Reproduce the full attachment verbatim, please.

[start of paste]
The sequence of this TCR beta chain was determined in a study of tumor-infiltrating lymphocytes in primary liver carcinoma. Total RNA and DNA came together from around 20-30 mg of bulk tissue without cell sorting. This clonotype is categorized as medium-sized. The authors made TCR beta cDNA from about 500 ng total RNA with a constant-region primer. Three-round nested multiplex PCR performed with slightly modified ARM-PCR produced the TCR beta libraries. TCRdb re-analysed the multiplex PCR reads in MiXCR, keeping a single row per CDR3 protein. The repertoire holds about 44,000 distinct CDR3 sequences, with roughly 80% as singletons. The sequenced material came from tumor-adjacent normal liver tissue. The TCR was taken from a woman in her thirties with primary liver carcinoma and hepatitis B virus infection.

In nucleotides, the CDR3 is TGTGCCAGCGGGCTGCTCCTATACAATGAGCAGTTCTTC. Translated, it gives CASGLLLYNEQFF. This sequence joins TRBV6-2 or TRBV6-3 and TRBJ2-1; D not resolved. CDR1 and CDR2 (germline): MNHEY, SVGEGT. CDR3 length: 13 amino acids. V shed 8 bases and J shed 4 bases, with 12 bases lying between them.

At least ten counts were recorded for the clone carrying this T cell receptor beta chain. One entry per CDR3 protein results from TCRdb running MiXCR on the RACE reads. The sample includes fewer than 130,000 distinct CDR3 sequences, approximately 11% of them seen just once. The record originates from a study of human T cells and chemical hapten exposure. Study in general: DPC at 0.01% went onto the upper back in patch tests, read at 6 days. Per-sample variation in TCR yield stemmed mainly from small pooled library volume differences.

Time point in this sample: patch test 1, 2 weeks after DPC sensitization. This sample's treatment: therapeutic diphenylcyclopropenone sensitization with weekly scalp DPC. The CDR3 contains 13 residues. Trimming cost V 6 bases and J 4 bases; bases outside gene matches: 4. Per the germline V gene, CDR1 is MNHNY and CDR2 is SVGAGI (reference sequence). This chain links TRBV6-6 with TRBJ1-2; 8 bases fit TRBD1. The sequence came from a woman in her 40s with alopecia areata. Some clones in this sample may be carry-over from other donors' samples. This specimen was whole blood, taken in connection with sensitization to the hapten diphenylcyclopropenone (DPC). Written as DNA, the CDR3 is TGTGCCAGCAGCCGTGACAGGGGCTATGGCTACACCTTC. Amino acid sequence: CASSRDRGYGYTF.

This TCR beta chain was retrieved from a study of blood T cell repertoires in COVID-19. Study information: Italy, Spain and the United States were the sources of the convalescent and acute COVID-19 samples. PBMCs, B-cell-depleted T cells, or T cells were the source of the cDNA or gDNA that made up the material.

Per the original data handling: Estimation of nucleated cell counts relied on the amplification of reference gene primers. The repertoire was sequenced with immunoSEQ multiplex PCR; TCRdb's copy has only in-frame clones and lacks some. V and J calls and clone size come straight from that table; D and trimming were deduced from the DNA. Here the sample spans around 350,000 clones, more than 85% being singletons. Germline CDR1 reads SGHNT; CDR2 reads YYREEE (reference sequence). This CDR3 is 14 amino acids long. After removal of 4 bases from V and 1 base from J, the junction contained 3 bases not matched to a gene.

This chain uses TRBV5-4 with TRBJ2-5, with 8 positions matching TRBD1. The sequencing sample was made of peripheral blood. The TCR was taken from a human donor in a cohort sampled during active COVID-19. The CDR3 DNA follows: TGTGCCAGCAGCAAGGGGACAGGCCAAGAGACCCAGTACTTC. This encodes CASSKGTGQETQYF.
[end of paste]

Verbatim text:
The sequence of this TCR beta chain was determined in a study of tumor-infiltrating lymphocytes in primary liver carcinoma. Total RNA and DNA came together from around 20-30 mg of bulk tissue without cell sorting. This clonotype is categorized as medium-sized. The authors made TCR beta cDNA from about 500 ng total RNA with a constant-region primer. Three-round nested multiplex PCR performed with slightly modified ARM-PCR produced the TCR beta libraries. TCRdb re-analysed the multiplex PCR reads in MiXCR, keeping a single row per CDR3 protein. The repertoire holds about 44,000 distinct CDR3 sequences, with roughly 80% as singletons. The sequenced material came from tumor-adjacent normal liver tissue. The TCR was taken from a woman in her thirties with primary liver carcinoma and hepatitis B virus infection.

In nucleotides, the CDR3 is TGTGCCAGCGGGCTGCTCCTATACAATGAGCAGTTCTTC. Translated, it gives CASGLLLYNEQFF. This sequence joins TRBV6-2 or TRBV6-3 and TRBJ2-1; D not resolved. CDR1 and CDR2 (germline): MNHEY, SVGEGT. CDR3 length: 13 amino acids. V shed 8 bases and J shed 4 bases, with 12 bases lying between them.

At least ten counts were recorded for the clone carrying this T cell receptor beta chain. One entry per CDR3 protein results from TCRdb running MiXCR on the RACE reads. The sample includes fewer than 130,000 distinct CDR3 sequences, approximately 11% of them seen just once. The record originates from a study of human T cells and chemical hapten exposure. Study in general: DPC at 0.01% went onto the upper back in patch tests, read at 6 days. Per-sample variation in TCR yield stemmed mainly from small pooled library volume differences.

Time point in this sample: patch test 1, 2 weeks after DPC sensitization. This sample's treatment: therapeutic diphenylcyclopropenone sensitization with weekly scalp DPC. The CDR3 contains 13 residues. Trimming cost V 6 bases and J 4 bases; bases outside gene matches: 4. Per the germline V gene, CDR1 is MNHNY and CDR2 is SVGAGI (reference sequence). This chain links TRBV6-6 with TRBJ1-2; 8 bases fit TRBD1. The sequence came from a woman in her 40s with alopecia areata. Some clones in this sample may be carry-over from other donors' samples. This specimen was whole blood, taken in connection with sensitization to the hapten diphenylcyclopropenone (DPC). Written as DNA, the CDR3 is TGTGCCAGCAGCCGTGACAGGGGCTATGGCTACACCTTC. Amino acid sequence: CASSRDRGYGYTF.

This TCR beta chain was retrieved from a study of blood T cell repertoires in COVID-19. Study information: Italy, Spain and the United States were the sources of the convalescent and acute COVID-19 samples. PBMCs, B-cell-depleted T cells, or T cells were the source of the cDNA or gDNA that made up the material.

Per the original data handling: Estimation of nucleated cell counts relied on the amplification of reference gene primers. The repertoire was sequenced with immunoSEQ multiplex PCR; TCRdb's copy has only in-frame clones and lacks some. V and J calls and clone size come straight from that table; D and trimming were deduced from the DNA. Here the sample spans around 350,000 clones, more than 85% being singletons. Germline CDR1 reads SGHNT; CDR2 reads YYREEE (reference sequence). This CDR3 is 14 amino acids long. After removal of 4 bases from V and 1 base from J, the junction contained 3 bases not matched to a gene.

This chain uses TRBV5-4 with TRBJ2-5, with 8 positions matching TRBD1. The sequencing sample was made of peripheral blood. The TCR was taken from a human donor in a cohort sampled during active COVID-19. The CDR3 DNA follows: TGTGCCAGCAGCAAGGGGACAGGCCAAGAGACCCAGTACTTC. This encodes CASSKGTGQETQYF.